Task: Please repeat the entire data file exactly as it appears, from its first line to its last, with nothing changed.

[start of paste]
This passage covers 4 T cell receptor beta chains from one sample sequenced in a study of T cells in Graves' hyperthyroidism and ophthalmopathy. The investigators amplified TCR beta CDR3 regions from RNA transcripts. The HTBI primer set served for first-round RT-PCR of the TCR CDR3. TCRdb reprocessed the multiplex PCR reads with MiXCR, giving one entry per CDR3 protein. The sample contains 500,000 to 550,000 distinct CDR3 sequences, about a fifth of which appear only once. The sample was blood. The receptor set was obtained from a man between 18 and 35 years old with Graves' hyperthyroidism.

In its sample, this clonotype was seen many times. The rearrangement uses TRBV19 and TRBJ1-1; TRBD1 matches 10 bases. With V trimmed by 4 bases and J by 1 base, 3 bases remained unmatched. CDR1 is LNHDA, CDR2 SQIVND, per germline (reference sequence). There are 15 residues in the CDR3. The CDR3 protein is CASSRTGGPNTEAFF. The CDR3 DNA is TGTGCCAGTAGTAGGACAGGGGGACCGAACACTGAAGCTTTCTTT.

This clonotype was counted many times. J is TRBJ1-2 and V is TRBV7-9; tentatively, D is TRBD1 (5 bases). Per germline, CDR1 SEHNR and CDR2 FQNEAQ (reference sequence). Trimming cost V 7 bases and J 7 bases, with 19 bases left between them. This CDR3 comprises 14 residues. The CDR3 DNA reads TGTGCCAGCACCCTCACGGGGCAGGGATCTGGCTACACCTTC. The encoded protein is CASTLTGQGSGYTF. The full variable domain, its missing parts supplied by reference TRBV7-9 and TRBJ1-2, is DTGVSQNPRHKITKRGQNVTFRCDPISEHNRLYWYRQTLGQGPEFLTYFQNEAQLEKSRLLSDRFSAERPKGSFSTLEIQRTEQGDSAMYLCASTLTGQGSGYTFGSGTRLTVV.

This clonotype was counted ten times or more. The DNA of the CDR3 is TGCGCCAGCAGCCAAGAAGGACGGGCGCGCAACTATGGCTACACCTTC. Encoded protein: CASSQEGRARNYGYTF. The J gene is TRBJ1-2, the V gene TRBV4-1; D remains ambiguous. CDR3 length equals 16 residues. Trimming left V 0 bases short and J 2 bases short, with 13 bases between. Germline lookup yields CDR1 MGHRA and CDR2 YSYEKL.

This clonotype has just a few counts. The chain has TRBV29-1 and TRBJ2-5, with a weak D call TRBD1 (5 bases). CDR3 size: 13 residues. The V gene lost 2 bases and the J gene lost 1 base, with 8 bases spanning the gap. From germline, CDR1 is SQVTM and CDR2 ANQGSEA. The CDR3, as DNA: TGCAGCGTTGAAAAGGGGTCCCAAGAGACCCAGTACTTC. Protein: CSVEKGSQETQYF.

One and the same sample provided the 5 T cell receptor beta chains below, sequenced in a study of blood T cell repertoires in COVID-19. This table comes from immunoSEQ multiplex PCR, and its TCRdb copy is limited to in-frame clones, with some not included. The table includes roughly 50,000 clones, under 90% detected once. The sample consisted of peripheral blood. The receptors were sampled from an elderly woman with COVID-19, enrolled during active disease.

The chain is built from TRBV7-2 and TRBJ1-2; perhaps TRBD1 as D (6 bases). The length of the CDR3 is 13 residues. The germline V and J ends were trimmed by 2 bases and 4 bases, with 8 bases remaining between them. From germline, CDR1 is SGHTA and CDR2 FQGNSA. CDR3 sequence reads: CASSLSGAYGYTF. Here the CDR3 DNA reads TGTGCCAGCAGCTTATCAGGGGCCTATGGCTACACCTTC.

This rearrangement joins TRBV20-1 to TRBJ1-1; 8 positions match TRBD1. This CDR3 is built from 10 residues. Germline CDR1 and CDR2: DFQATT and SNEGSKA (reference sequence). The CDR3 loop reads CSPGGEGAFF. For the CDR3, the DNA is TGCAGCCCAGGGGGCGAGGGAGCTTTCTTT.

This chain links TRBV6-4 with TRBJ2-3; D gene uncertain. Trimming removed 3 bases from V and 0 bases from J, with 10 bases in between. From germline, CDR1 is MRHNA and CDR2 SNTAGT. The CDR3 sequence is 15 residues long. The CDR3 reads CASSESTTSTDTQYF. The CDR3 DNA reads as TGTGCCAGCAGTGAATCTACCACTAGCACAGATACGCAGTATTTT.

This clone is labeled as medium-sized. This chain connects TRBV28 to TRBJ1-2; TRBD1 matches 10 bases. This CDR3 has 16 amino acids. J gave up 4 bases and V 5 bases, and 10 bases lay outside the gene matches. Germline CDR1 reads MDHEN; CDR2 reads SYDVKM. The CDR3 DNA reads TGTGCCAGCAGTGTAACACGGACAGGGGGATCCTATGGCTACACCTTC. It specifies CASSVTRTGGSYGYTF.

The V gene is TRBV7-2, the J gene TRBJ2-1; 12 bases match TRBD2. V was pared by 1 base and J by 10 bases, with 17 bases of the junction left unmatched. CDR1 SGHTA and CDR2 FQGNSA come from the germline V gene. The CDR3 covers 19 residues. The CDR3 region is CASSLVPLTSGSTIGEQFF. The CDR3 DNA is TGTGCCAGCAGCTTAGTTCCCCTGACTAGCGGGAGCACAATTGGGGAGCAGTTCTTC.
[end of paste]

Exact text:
This passage covers 4 T cell receptor beta chains from one sample sequenced in a study of T cells in Graves' hyperthyroidism and ophthalmopathy. The investigators amplified TCR beta CDR3 regions from RNA transcripts. The HTBI primer set served for first-round RT-PCR of the TCR CDR3. TCRdb reprocessed the multiplex PCR reads with MiXCR, giving one entry per CDR3 protein. The sample contains 500,000 to 550,000 distinct CDR3 sequences, about a fifth of which appear only once. The sample was blood. The receptor set was obtained from a man between 18 and 35 years old with Graves' hyperthyroidism.

In its sample, this clonotype was seen many times. The rearrangement uses TRBV19 and TRBJ1-1; TRBD1 matches 10 bases. With V trimmed by 4 bases and J by 1 base, 3 bases remained unmatched. CDR1 is LNHDA, CDR2 SQIVND, per germline (reference sequence). There are 15 residues in the CDR3. The CDR3 protein is CASSRTGGPNTEAFF. The CDR3 DNA is TGTGCCAGTAGTAGGACAGGGGGACCGAACACTGAAGCTTTCTTT.

This clonotype was counted many times. J is TRBJ1-2 and V is TRBV7-9; tentatively, D is TRBD1 (5 bases). Per germline, CDR1 SEHNR and CDR2 FQNEAQ (reference sequence). Trimming cost V 7 bases and J 7 bases, with 19 bases left between them. This CDR3 comprises 14 residues. The CDR3 DNA reads TGTGCCAGCACCCTCACGGGGCAGGGATCTGGCTACACCTTC. The encoded protein is CASTLTGQGSGYTF. The full variable domain, its missing parts supplied by reference TRBV7-9 and TRBJ1-2, is DTGVSQNPRHKITKRGQNVTFRCDPISEHNRLYWYRQTLGQGPEFLTYFQNEAQLEKSRLLSDRFSAERPKGSFSTLEIQRTEQGDSAMYLCASTLTGQGSGYTFGSGTRLTVV.

This clonotype was counted ten times or more. The DNA of the CDR3 is TGCGCCAGCAGCCAAGAAGGACGGGCGCGCAACTATGGCTACACCTTC. Encoded protein: CASSQEGRARNYGYTF. The J gene is TRBJ1-2, the V gene TRBV4-1; D remains ambiguous. CDR3 length equals 16 residues. Trimming left V 0 bases short and J 2 bases short, with 13 bases between. Germline lookup yields CDR1 MGHRA and CDR2 YSYEKL.

This clonotype has just a few counts. The chain has TRBV29-1 and TRBJ2-5, with a weak D call TRBD1 (5 bases). CDR3 size: 13 residues. The V gene lost 2 bases and the J gene lost 1 base, with 8 bases spanning the gap. From germline, CDR1 is SQVTM and CDR2 ANQGSEA. The CDR3, as DNA: TGCAGCGTTGAAAAGGGGTCCCAAGAGACCCAGTACTTC. Protein: CSVEKGSQETQYF.

One and the same sample provided the 5 T cell receptor beta chains below, sequenced in a study of blood T cell repertoires in COVID-19. This table comes from immunoSEQ multiplex PCR, and its TCRdb copy is limited to in-frame clones, with some not included. The table includes roughly 50,000 clones, under 90% detected once. The sample consisted of peripheral blood. The receptors were sampled from an elderly woman with COVID-19, enrolled during active disease.

The chain is built from TRBV7-2 and TRBJ1-2; perhaps TRBD1 as D (6 bases). The length of the CDR3 is 13 residues. The germline V and J ends were trimmed by 2 bases and 4 bases, with 8 bases remaining between them. From germline, CDR1 is SGHTA and CDR2 FQGNSA. CDR3 sequence reads: CASSLSGAYGYTF. Here the CDR3 DNA reads TGTGCCAGCAGCTTATCAGGGGCCTATGGCTACACCTTC.

This rearrangement joins TRBV20-1 to TRBJ1-1; 8 positions match TRBD1. This CDR3 is built from 10 residues. Germline CDR1 and CDR2: DFQATT and SNEGSKA (reference sequence). The CDR3 loop reads CSPGGEGAFF. For the CDR3, the DNA is TGCAGCCCAGGGGGCGAGGGAGCTTTCTTT.

This chain links TRBV6-4 with TRBJ2-3; D gene uncertain. Trimming removed 3 bases from V and 0 bases from J, with 10 bases in between. From germline, CDR1 is MRHNA and CDR2 SNTAGT. The CDR3 sequence is 15 residues long. The CDR3 reads CASSESTTSTDTQYF. The CDR3 DNA reads as TGTGCCAGCAGTGAATCTACCACTAGCACAGATACGCAGTATTTT.

This clone is labeled as medium-sized. This chain connects TRBV28 to TRBJ1-2; TRBD1 matches 10 bases. This CDR3 has 16 amino acids. J gave up 4 bases and V 5 bases, and 10 bases lay outside the gene matches. Germline CDR1 reads MDHEN; CDR2 reads SYDVKM. The CDR3 DNA reads TGTGCCAGCAGTGTAACACGGACAGGGGGATCCTATGGCTACACCTTC. It specifies CASSVTRTGGSYGYTF.

The V gene is TRBV7-2, the J gene TRBJ2-1; 12 bases match TRBD2. V was pared by 1 base and J by 10 bases, with 17 bases of the junction left unmatched. CDR1 SGHTA and CDR2 FQGNSA come from the germline V gene. The CDR3 covers 19 residues. The CDR3 region is CASSLVPLTSGSTIGEQFF. The CDR3 DNA is TGTGCCAGCAGCTTAGTTCCCCTGACTAGCGGGAGCACAATTGGGGAGCAGTTCTTC.